PA Budget

Over the past few years, many other states, similar to Pennsylvania in 2011 and again today, have faced critical choices about whether to raise state revenues, hold firm to “no new taxes” or even cut taxes further. We examine the experience of four other states as well as Pennsylvania. Two of the other states – California and Minnesota – raised taxes to improve their fiscal health and to reinvest in education. The other two states – Kansas and Wisconsin – followed the same path as Pennsylvania under Gov. Corbett, cutting taxes in varying degrees and cutting education spending.

One critical value that should guide tax policy in our view is “revenue adequacy” – having enough revenue to invest in essential public goods, starting with education, and in services critical to quality of life for middle‐ and low‐income families.

"Pennsylvania is now the second largest natural gas producer in the country," testified Research Director Michael Wood before a Senate Joint Committee,"and it is time to end the excuses and enact a real severance tax."  

This brief looks at the different ways property tax relief can be structured in Pennsylvania and why for lower- and middle-income homeowners, homestead relief provides more bang for the buck than millage rate cuts.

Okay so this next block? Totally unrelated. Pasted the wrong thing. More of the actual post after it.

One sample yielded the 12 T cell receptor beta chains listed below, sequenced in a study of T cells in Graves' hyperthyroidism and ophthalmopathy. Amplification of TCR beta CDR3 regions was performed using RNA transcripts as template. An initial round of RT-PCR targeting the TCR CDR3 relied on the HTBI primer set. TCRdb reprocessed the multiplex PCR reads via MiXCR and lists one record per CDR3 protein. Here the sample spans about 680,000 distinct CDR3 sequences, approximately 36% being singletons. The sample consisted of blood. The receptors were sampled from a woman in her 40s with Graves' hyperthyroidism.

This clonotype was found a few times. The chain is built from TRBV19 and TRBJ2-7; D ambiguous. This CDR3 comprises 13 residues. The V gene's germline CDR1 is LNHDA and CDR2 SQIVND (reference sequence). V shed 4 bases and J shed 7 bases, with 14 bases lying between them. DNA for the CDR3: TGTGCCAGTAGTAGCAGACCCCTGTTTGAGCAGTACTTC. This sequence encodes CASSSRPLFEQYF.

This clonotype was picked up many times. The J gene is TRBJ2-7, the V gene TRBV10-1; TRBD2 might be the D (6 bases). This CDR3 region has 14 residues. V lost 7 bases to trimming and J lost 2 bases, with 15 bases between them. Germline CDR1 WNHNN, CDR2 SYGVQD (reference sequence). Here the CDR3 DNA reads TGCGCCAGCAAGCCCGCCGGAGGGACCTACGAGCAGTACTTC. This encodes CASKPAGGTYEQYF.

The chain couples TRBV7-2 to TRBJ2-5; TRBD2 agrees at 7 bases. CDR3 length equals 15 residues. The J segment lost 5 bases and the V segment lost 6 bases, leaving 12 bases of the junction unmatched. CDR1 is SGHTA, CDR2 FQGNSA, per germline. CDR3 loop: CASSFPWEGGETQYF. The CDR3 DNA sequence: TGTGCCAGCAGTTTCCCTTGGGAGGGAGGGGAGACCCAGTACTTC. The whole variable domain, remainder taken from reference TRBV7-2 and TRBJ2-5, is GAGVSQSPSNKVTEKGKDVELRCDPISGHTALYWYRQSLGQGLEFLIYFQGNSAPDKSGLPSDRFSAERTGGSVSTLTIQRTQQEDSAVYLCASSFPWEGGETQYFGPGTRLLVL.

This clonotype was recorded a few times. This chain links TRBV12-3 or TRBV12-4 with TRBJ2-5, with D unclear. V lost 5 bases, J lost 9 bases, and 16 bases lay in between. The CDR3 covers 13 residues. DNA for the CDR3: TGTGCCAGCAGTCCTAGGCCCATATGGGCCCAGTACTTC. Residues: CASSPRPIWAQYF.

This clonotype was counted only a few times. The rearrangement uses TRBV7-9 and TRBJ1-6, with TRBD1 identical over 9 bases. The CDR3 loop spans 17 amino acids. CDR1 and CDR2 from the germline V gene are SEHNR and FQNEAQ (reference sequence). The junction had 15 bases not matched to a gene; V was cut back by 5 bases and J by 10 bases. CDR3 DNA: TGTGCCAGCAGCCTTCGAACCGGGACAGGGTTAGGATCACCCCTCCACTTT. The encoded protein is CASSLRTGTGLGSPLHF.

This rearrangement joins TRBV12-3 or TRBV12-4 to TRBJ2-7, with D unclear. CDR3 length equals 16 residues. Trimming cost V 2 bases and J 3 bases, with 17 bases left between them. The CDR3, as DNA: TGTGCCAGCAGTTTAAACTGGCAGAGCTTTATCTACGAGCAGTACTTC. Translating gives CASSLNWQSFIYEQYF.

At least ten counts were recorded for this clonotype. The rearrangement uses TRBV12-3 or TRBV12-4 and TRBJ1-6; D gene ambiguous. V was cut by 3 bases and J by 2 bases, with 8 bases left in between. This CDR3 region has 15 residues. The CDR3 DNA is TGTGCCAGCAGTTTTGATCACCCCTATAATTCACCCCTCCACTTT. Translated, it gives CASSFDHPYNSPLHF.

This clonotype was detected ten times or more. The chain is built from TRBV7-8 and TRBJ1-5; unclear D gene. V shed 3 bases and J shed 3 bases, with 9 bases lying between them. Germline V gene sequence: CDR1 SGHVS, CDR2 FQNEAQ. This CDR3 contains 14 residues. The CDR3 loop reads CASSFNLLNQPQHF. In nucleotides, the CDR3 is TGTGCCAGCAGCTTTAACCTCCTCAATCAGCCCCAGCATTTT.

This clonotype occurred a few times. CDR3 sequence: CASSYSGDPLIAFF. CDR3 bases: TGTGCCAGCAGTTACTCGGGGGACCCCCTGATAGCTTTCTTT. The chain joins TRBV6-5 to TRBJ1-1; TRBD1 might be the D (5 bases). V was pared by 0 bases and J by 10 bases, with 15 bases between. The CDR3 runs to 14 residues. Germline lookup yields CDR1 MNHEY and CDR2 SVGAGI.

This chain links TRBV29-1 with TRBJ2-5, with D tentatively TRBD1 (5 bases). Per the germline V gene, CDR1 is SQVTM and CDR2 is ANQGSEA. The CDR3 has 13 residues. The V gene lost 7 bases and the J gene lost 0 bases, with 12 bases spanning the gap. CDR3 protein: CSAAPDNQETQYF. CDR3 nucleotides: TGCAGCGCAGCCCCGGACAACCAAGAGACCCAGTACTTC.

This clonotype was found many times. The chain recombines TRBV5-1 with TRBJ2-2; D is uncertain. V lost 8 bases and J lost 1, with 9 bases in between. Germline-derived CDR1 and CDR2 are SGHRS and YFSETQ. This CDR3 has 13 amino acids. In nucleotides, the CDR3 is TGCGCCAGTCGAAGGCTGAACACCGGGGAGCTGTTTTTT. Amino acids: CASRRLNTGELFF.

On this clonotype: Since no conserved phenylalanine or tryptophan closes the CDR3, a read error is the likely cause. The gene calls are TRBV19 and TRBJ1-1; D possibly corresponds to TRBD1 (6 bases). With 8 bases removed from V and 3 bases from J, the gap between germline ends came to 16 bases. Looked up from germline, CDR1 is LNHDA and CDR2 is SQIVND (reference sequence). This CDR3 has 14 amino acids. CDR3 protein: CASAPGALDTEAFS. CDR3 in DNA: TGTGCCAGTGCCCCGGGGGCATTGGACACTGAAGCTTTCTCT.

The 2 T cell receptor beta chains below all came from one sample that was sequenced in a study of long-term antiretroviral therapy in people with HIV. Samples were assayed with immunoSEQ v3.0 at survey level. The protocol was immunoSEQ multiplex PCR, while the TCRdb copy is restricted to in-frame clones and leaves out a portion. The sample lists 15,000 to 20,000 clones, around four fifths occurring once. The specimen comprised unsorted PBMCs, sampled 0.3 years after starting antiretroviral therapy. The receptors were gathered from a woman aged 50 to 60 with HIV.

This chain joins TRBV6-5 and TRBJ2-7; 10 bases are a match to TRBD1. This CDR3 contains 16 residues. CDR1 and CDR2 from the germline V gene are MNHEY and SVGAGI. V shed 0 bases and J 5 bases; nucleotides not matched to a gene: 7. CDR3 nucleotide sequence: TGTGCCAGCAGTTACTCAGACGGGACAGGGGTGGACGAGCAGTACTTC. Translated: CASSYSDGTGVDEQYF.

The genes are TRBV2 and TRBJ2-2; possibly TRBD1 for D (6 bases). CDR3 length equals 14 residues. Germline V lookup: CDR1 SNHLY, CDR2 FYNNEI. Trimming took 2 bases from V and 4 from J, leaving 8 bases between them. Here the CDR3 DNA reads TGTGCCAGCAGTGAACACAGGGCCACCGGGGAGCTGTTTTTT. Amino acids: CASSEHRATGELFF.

Gov. Tom Wolf presented his 2015-16 State Budget Proposal on March 3.  The Pennsylvania Budget and Policy Center will be posting analysis, infographics and related documents on this page as they become available. Check back often for the latest updates.

October 24, 2014

Pennsylvania enacted deep cuts to funding for public higher education since 2010-11. Even before these cuts, Pennsylvania ranked low among states in funding for higher education and in the affordability of public higher education. This report summarizes key insights from the economic research literature on the importance of higher education and presents basic information on Pennsylvania’s investment in higher education. 

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